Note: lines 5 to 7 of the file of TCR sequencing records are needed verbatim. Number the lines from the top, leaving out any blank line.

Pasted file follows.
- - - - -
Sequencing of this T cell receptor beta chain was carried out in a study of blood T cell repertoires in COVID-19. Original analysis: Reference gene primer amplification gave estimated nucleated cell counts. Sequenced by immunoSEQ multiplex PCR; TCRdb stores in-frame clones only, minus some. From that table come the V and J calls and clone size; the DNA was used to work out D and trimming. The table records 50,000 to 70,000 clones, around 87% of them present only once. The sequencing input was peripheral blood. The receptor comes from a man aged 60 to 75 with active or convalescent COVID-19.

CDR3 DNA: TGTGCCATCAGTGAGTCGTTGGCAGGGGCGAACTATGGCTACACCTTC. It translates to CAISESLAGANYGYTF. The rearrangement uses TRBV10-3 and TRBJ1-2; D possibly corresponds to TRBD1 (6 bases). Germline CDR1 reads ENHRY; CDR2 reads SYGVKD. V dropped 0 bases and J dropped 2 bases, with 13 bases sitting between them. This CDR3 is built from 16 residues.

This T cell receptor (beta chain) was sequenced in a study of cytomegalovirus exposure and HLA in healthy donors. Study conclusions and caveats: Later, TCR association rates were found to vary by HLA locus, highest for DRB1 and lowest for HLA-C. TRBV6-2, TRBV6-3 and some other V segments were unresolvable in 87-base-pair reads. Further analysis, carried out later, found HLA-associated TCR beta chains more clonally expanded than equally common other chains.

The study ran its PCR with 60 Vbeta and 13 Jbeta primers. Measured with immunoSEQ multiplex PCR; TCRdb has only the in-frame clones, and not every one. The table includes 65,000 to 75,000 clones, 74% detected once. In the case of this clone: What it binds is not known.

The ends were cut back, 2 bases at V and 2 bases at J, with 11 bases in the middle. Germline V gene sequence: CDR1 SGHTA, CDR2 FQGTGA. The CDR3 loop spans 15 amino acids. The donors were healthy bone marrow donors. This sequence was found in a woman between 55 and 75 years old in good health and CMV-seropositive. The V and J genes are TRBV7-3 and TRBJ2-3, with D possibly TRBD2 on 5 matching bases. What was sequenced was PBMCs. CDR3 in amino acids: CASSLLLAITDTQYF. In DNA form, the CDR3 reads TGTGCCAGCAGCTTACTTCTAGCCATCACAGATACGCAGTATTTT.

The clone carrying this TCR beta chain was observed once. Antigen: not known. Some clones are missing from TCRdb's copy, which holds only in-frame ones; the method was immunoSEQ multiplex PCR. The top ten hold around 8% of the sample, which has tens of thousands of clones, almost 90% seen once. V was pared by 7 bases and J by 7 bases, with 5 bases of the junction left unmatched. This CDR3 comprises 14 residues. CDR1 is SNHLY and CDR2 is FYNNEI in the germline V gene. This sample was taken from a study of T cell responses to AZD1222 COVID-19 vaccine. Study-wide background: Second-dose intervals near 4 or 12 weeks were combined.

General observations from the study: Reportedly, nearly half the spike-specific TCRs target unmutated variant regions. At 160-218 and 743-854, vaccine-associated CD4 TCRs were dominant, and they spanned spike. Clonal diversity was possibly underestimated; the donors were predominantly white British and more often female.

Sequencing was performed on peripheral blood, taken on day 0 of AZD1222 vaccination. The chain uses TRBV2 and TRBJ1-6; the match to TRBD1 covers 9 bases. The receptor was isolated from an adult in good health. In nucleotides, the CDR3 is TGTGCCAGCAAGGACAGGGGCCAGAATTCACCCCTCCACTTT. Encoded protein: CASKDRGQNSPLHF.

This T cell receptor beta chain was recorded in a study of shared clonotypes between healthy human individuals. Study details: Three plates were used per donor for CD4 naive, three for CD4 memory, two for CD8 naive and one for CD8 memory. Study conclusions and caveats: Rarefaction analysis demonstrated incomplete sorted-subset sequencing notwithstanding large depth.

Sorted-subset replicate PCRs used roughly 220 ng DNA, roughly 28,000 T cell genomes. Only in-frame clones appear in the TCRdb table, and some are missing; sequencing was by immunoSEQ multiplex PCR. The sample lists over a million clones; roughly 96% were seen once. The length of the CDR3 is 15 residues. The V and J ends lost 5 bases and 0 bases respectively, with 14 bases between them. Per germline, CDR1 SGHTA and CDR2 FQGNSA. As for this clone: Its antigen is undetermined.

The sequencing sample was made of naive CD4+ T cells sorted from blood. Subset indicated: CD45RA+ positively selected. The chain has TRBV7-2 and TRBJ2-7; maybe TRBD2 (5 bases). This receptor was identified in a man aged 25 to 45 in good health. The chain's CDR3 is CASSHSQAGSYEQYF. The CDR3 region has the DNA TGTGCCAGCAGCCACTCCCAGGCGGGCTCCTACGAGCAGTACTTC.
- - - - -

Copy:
The ends were cut back, 2 bases at V and 2 bases at J, with 11 bases in the middle. Germline V gene sequence: CDR1 SGHTA, CDR2 FQGTGA. The CDR3 loop spans 15 amino acids. The donors were healthy bone marrow donors. This sequence was found in a woman between 55 and 75 years old in good health and CMV-seropositive. The V and J genes are TRBV7-3 and TRBJ2-3, with D possibly TRBD2 on 5 matching bases. What was sequenced was PBMCs. CDR3 in amino acids: CASSLLLAITDTQYF. In DNA form, the CDR3 reads TGTGCCAGCAGCTTACTTCTAGCCATCACAGATACGCAGTATTTT.

The clone carrying this TCR beta chain was observed once. Antigen: not known. Some clones are missing from TCRdb's copy, which holds only in-frame ones; the method was immunoSEQ multiplex PCR. The top ten hold around 8% of the sample, which has tens of thousands of clones, almost 90% seen once. V was pared by 7 bases and J by 7 bases, with 5 bases of the junction left unmatched. This CDR3 comprises 14 residues. CDR1 is SNHLY and CDR2 is FYNNEI in the germline V gene. This sample was taken from a study of T cell responses to AZD1222 COVID-19 vaccine. Study-wide background: Second-dose intervals near 4 or 12 weeks were combined.

General observations from the study: Reportedly, nearly half the spike-specific TCRs target unmutated variant regions. At 160-218 and 743-854, vaccine-associated CD4 TCRs were dominant, and they spanned spike. Clonal diversity was possibly underestimated; the donors were predominantly white British and more often female.